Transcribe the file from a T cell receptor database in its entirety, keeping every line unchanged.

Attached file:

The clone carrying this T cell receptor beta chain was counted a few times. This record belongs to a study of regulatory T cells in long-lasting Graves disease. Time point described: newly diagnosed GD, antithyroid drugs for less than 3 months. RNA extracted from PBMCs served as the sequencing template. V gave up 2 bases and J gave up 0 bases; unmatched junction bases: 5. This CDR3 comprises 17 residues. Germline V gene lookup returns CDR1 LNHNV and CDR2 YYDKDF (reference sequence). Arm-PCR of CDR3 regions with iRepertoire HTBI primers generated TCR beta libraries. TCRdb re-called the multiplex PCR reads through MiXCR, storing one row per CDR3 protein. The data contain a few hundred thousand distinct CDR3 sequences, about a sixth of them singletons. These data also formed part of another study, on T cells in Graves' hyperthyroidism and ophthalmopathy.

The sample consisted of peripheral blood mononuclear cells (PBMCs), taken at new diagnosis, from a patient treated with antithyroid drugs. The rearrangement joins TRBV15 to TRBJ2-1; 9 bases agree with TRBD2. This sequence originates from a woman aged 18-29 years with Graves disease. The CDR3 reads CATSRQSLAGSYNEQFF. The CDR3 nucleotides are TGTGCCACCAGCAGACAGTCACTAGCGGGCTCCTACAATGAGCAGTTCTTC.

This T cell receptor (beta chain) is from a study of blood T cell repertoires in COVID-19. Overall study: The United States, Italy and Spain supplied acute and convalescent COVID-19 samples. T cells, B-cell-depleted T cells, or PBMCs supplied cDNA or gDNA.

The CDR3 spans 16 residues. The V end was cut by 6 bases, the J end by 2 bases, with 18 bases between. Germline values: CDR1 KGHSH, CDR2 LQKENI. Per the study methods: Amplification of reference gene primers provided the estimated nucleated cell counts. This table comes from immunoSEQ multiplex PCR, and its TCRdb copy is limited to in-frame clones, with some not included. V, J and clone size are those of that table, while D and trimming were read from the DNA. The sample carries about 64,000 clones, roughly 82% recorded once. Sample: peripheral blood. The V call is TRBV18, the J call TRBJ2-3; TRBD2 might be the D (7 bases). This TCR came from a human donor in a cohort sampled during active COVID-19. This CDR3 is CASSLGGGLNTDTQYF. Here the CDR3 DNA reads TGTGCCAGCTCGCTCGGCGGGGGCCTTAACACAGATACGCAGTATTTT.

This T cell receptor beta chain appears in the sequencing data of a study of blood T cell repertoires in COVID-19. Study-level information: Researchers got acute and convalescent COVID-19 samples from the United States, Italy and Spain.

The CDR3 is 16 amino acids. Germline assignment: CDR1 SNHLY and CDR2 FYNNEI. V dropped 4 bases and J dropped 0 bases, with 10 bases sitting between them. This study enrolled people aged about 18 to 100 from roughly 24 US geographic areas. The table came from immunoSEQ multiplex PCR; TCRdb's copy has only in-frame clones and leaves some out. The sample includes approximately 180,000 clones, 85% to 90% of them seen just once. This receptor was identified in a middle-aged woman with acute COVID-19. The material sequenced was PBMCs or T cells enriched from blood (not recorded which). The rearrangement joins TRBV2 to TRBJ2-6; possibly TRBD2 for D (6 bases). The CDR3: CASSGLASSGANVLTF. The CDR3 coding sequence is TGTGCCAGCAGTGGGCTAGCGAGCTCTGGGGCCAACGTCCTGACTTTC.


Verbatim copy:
The clone carrying this T cell receptor beta chain was counted a few times. This record belongs to a study of regulatory T cells in long-lasting Graves disease. Time point described: newly diagnosed GD, antithyroid drugs for less than 3 months. RNA extracted from PBMCs served as the sequencing template. V gave up 2 bases and J gave up 0 bases; unmatched junction bases: 5. This CDR3 comprises 17 residues. Germline V gene lookup returns CDR1 LNHNV and CDR2 YYDKDF (reference sequence). Arm-PCR of CDR3 regions with iRepertoire HTBI primers generated TCR beta libraries. TCRdb re-called the multiplex PCR reads through MiXCR, storing one row per CDR3 protein. The data contain a few hundred thousand distinct CDR3 sequences, about a sixth of them singletons. These data also formed part of another study, on T cells in Graves' hyperthyroidism and ophthalmopathy.

The sample consisted of peripheral blood mononuclear cells (PBMCs), taken at new diagnosis, from a patient treated with antithyroid drugs. The rearrangement joins TRBV15 to TRBJ2-1; 9 bases agree with TRBD2. This sequence originates from a woman aged 18-29 years with Graves disease. The CDR3 reads CATSRQSLAGSYNEQFF. The CDR3 nucleotides are TGTGCCACCAGCAGACAGTCACTAGCGGGCTCCTACAATGAGCAGTTCTTC.

This T cell receptor (beta chain) is from a study of blood T cell repertoires in COVID-19. Overall study: The United States, Italy and Spain supplied acute and convalescent COVID-19 samples. T cells, B-cell-depleted T cells, or PBMCs supplied cDNA or gDNA.

The CDR3 spans 16 residues. The V end was cut by 6 bases, the J end by 2 bases, with 18 bases between. Germline values: CDR1 KGHSH, CDR2 LQKENI. Per the study methods: Amplification of reference gene primers provided the estimated nucleated cell counts. This table comes from immunoSEQ multiplex PCR, and its TCRdb copy is limited to in-frame clones, with some not included. V, J and clone size are those of that table, while D and trimming were read from the DNA. The sample carries about 64,000 clones, roughly 82% recorded once. Sample: peripheral blood. The V call is TRBV18, the J call TRBJ2-3; TRBD2 might be the D (7 bases). This TCR came from a human donor in a cohort sampled during active COVID-19. This CDR3 is CASSLGGGLNTDTQYF. Here the CDR3 DNA reads TGTGCCAGCTCGCTCGGCGGGGGCCTTAACACAGATACGCAGTATTTT.

This T cell receptor beta chain appears in the sequencing data of a study of blood T cell repertoires in COVID-19. Study-level information: Researchers got acute and convalescent COVID-19 samples from the United States, Italy and Spain.

The CDR3 is 16 amino acids. Germline assignment: CDR1 SNHLY and CDR2 FYNNEI. V dropped 4 bases and J dropped 0 bases, with 10 bases sitting between them. This study enrolled people aged about 18 to 100 from roughly 24 US geographic areas. The table came from immunoSEQ multiplex PCR; TCRdb's copy has only in-frame clones and leaves some out. The sample includes approximately 180,000 clones, 85% to 90% of them seen just once. This receptor was identified in a middle-aged woman with acute COVID-19. The material sequenced was PBMCs or T cells enriched from blood (not recorded which). The rearrangement joins TRBV2 to TRBJ2-6; possibly TRBD2 for D (6 bases). The CDR3: CASSGLASSGANVLTF. The CDR3 coding sequence is TGTGCCAGCAGTGGGCTAGCGAGCTCTGGGGCCAACGTCCTGACTTTC.